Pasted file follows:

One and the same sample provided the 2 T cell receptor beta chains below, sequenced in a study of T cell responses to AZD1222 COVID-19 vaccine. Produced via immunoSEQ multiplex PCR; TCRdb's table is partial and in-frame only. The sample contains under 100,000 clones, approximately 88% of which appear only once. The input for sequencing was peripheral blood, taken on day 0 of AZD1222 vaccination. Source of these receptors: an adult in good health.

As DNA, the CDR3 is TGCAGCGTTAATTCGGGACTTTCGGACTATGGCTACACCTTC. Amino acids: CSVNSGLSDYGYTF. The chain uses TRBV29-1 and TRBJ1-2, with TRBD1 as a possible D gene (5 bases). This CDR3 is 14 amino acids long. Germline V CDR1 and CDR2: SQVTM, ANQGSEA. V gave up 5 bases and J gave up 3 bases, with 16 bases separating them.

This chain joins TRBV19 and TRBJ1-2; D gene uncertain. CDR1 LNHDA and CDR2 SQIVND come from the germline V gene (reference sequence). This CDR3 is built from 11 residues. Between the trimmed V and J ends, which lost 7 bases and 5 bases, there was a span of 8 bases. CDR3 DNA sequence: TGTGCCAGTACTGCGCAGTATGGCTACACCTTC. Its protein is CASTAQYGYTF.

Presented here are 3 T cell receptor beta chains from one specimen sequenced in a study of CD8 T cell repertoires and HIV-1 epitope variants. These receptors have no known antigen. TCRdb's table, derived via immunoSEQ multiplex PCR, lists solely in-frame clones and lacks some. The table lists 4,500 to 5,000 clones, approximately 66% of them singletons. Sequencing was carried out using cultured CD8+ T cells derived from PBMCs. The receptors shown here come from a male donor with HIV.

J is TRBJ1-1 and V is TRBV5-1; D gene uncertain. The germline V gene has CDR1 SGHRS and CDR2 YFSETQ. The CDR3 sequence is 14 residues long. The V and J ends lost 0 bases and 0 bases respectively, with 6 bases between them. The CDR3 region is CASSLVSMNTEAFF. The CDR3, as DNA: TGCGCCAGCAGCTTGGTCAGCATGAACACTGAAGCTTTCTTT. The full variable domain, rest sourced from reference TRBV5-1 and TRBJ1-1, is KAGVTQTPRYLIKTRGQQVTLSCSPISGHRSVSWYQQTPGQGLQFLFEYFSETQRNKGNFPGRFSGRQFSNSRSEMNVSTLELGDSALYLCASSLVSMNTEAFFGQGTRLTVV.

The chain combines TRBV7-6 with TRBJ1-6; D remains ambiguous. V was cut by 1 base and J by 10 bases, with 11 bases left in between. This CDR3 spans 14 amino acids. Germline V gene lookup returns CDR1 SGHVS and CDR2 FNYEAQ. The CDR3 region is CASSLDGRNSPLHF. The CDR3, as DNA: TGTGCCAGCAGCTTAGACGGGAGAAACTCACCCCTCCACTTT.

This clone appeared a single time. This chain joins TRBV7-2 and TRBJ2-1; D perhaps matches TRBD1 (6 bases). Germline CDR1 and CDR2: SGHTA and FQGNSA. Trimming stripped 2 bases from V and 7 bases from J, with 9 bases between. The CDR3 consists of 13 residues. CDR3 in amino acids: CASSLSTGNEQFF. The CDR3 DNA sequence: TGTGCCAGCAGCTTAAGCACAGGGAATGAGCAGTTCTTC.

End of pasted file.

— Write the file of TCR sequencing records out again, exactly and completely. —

One and the same sample provided the 2 T cell receptor beta chains below, sequenced in a study of T cell responses to AZD1222 COVID-19 vaccine. Produced via immunoSEQ multiplex PCR; TCRdb's table is partial and in-frame only. The sample contains under 100,000 clones, approximately 88% of which appear only once. The input for sequencing was peripheral blood, taken on day 0 of AZD1222 vaccination. Source of these receptors: an adult in good health.

As DNA, the CDR3 is TGCAGCGTTAATTCGGGACTTTCGGACTATGGCTACACCTTC. Amino acids: CSVNSGLSDYGYTF. The chain uses TRBV29-1 and TRBJ1-2, with TRBD1 as a possible D gene (5 bases). This CDR3 is 14 amino acids long. Germline V CDR1 and CDR2: SQVTM, ANQGSEA. V gave up 5 bases and J gave up 3 bases, with 16 bases separating them.

This chain joins TRBV19 and TRBJ1-2; D gene uncertain. CDR1 LNHDA and CDR2 SQIVND come from the germline V gene (reference sequence). This CDR3 is built from 11 residues. Between the trimmed V and J ends, which lost 7 bases and 5 bases, there was a span of 8 bases. CDR3 DNA sequence: TGTGCCAGTACTGCGCAGTATGGCTACACCTTC. Its protein is CASTAQYGYTF.

Presented here are 3 T cell receptor beta chains from one specimen sequenced in a study of CD8 T cell repertoires and HIV-1 epitope variants. These receptors have no known antigen. TCRdb's table, derived via immunoSEQ multiplex PCR, lists solely in-frame clones and lacks some. The table lists 4,500 to 5,000 clones, approximately 66% of them singletons. Sequencing was carried out using cultured CD8+ T cells derived from PBMCs. The receptors shown here come from a male donor with HIV.

J is TRBJ1-1 and V is TRBV5-1; D gene uncertain. The germline V gene has CDR1 SGHRS and CDR2 YFSETQ. The CDR3 sequence is 14 residues long. The V and J ends lost 0 bases and 0 bases respectively, with 6 bases between them. The CDR3 region is CASSLVSMNTEAFF. The CDR3, as DNA: TGCGCCAGCAGCTTGGTCAGCATGAACACTGAAGCTTTCTTT. The full variable domain, rest sourced from reference TRBV5-1 and TRBJ1-1, is KAGVTQTPRYLIKTRGQQVTLSCSPISGHRSVSWYQQTPGQGLQFLFEYFSETQRNKGNFPGRFSGRQFSNSRSEMNVSTLELGDSALYLCASSLVSMNTEAFFGQGTRLTVV.

The chain combines TRBV7-6 with TRBJ1-6; D remains ambiguous. V was cut by 1 base and J by 10 bases, with 11 bases left in between. This CDR3 spans 14 amino acids. Germline V gene lookup returns CDR1 SGHVS and CDR2 FNYEAQ. The CDR3 region is CASSLDGRNSPLHF. The CDR3, as DNA: TGTGCCAGCAGCTTAGACGGGAGAAACTCACCCCTCCACTTT.

This clone appeared a single time. This chain joins TRBV7-2 and TRBJ2-1; D perhaps matches TRBD1 (6 bases). Germline CDR1 and CDR2: SGHTA and FQGNSA. Trimming stripped 2 bases from V and 7 bases from J, with 9 bases between. The CDR3 consists of 13 residues. CDR3 in amino acids: CASSLSTGNEQFF. The CDR3 DNA sequence: TGTGCCAGCAGCTTAAGCACAGGGAATGAGCAGTTCTTC.